With so much going on right now, it’s easy to lose focus of the bigger picture. 2018 has been a wild ride for all stocks. But no group moved quite as high and then quite as low as new-to-the-forefront cannabis stocks.
Pot stocks are viewed as either great ways to get into a fast-growing industry ripe for big profits… or as a fad and are too risky to bet on. The truth is… they are both.
Some companies will continue to grow as the use of marijuana — either for medicinal reasons or for recreation — becomes increasingly legal around the world.
2018 saw the largest country yet legalize cannabis across the board: Canada. But it isn’t alone. Mexican federal courts are working the issue through the system and could have it legalized in coming months. Israel just approved the export of medical marijuana. And Thailand just legalized it.
For those in the deep in with this new industry, there are exciting developments every single day. There are far too many court cases, pending bills and policy changes to keep up with around the world surrounding this industry. But the clear direction all of it is heading is toward universal legalization… at least as much as the alcohol industry enjoys.
Speaking of which, this is another area that lets one differentiate the two types of pot stocks in the market. You have those that are indeed flashes in the pan, with great ideas, shiny investor presentations and big goals. But ultimately, many will be left behind by larger competitors… as is the case in all new industries. Then you have the premier plays.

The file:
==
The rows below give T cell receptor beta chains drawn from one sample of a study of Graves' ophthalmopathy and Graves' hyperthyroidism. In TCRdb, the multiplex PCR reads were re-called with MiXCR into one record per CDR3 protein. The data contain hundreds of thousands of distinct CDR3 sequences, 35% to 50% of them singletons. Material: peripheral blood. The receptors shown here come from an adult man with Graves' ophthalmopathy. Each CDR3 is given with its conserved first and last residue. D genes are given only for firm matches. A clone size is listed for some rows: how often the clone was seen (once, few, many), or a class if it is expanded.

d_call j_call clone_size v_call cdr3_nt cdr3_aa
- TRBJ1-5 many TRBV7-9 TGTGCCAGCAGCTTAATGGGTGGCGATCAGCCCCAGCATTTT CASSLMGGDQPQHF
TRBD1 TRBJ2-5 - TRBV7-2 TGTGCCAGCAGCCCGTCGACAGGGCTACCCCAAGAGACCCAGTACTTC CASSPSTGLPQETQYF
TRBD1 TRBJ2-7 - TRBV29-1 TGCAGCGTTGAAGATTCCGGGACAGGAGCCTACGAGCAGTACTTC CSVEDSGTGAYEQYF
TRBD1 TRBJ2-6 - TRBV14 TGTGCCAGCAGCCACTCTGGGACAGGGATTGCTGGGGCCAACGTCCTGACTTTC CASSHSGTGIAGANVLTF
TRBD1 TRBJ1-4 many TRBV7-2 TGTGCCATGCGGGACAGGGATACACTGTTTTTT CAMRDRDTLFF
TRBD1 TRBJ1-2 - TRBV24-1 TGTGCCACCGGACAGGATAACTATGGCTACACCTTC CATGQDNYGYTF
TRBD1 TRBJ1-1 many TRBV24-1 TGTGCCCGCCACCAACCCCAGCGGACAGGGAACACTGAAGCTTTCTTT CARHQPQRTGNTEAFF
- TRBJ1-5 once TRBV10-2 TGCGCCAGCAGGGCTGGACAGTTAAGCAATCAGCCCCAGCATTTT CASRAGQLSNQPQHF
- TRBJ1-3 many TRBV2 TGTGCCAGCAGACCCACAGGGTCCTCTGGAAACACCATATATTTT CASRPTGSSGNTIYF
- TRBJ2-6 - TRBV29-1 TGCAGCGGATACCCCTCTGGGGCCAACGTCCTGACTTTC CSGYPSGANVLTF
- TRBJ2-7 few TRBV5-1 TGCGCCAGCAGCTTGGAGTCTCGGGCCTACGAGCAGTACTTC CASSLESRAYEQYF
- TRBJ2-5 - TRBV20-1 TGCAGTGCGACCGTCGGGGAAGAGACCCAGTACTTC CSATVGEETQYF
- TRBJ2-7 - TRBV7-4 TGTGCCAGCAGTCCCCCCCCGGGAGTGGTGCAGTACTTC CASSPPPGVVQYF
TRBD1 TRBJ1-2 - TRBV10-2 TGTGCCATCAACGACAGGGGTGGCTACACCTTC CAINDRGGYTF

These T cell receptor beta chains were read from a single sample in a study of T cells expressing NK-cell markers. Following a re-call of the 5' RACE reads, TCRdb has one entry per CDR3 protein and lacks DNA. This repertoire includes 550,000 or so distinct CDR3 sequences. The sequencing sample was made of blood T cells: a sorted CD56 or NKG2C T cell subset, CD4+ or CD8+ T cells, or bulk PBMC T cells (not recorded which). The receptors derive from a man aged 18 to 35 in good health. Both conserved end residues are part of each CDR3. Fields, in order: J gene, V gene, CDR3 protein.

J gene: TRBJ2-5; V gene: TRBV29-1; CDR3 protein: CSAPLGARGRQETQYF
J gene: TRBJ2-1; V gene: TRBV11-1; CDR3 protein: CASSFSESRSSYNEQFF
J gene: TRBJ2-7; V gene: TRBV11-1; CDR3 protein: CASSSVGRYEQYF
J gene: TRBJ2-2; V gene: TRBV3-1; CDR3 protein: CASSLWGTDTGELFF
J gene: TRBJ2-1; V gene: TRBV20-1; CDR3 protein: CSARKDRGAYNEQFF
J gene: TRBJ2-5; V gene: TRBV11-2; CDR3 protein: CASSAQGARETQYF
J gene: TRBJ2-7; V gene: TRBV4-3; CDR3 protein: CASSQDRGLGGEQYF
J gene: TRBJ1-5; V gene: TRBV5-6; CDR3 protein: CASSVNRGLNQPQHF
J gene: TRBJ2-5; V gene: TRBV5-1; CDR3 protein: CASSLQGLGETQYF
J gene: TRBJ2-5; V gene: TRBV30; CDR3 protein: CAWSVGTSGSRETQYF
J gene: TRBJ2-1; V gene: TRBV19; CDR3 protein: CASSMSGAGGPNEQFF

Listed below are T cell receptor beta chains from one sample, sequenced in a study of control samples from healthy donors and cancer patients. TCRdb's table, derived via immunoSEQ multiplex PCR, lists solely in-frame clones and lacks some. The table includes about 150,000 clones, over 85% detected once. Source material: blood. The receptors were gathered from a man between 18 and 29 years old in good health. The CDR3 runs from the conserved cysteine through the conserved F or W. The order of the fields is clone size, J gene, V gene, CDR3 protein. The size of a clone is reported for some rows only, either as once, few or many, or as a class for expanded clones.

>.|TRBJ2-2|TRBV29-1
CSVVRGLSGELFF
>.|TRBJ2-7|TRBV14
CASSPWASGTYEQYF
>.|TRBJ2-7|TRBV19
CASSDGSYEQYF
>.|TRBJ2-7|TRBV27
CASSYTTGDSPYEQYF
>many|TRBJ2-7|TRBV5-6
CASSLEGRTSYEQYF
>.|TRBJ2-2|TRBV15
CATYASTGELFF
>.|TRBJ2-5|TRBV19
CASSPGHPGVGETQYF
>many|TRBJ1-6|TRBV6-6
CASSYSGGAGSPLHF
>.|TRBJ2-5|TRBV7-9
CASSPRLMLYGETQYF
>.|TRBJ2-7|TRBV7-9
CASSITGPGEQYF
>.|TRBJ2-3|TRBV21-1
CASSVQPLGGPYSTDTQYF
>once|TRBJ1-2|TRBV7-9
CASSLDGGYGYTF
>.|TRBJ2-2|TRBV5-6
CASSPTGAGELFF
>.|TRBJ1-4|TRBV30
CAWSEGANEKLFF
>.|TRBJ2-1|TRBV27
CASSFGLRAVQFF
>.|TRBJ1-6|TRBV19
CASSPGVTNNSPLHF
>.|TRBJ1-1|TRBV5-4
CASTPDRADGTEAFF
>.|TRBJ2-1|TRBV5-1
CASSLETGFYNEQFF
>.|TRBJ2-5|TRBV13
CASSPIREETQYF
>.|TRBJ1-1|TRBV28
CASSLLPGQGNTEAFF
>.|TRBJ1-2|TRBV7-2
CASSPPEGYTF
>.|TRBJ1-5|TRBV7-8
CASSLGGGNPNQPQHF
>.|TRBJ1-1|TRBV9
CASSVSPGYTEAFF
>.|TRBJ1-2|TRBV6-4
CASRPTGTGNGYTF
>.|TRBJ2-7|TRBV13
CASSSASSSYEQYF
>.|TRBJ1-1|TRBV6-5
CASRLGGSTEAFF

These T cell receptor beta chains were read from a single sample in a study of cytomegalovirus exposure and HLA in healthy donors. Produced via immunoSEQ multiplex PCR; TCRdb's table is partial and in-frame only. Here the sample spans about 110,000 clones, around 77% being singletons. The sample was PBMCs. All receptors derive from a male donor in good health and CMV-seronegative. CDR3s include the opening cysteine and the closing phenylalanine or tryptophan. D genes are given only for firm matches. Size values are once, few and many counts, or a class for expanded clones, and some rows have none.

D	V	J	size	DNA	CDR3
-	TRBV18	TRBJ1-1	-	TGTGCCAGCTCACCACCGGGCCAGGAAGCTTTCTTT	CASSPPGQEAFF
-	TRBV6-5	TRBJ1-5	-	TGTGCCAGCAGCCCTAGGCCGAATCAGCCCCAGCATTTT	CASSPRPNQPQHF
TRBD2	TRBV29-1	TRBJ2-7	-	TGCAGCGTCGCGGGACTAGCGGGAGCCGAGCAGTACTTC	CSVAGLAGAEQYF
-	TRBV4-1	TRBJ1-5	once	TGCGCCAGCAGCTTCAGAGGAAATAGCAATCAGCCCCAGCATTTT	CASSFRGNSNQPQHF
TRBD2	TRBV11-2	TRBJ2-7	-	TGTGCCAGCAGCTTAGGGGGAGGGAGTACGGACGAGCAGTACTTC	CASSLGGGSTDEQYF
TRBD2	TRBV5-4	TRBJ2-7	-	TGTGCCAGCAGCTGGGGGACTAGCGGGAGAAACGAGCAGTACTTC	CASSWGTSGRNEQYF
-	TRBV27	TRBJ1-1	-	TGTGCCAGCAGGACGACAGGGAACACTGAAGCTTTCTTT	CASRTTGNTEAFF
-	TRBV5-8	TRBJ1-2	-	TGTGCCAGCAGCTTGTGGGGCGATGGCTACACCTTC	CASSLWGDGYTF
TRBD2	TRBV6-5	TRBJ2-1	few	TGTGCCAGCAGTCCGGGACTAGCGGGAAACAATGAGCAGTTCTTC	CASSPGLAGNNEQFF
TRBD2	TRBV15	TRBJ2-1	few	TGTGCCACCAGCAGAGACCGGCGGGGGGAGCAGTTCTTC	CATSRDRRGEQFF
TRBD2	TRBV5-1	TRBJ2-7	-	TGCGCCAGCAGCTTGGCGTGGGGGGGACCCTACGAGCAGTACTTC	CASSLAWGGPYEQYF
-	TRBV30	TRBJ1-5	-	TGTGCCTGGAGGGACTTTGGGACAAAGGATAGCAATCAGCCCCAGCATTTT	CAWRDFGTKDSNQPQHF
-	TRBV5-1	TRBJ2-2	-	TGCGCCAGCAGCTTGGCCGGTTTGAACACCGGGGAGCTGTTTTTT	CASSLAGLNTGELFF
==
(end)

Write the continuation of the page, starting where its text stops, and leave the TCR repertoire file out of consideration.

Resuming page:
To reach this status, simply look at who is backing them. The first to emerge last year as a top stock was Canopy Growth Capital, an Ontario-based cannabis conglomerate. It has its hand in just about every pot pie there is. It grows, funds medical research and distributes cannabis across the country. Last year, it hit mainstream sightlines when Corona beer maker Constellation Brands Inc. (NYSE:STZ) invested $4 billion in Canopy.
This was the first and still the largest of these kinds of deals… despite others coming along since like cigarette maker Altria’s $1.8 billion bet on Cronos Group.
The Constellation investment was just the start. You see, beverage companies haven’t been doing so well, compared to their historical norms. Anheuser-Busch InBev, maker of Budweiser and Stella Artois, has seen its bottom line remain flat to slightly lower since its big merger a few years back. The same is true of Molson Coors Brewing over the last two years.
Constellation, however, has been growing each and every year like clockwork for more than half a decade. That is, after all, why it had the resources to invest so heavily in Canopy in the first place.
This partnership is important in the long run for further growth. But it also presents a tremendous short-term opportunity for traders willing to take a chance.
The Beginning of the Cannabis Era
While the deal between Canopy and Constellation has been in the works for many months, Constellation’s next earnings announcement will cover the first quarter in which the partnership finalized and Canada legalized marijuana. You can bet that the two companies have been busy of late.
And guess what? The earnings call comes in less than two weeks’ time, before many of the larger stocks in the market report. That means all eyes will be on Constellation just as the wild late December volatility settles down and (hopefully) some agreements between either the President and Democrats or the President and China are made.
Fortunately, this is one type of trade that has very little to do with the overall economy, however. Constellation certainly does make more money from its traditional business when consumers have more capital. But let’s be real. It is a beer company with a huge cannabis investment. These might be two of the most recession-safe plays you could find. And this quarter is the first time they’ll be official combined in one earnings announcement.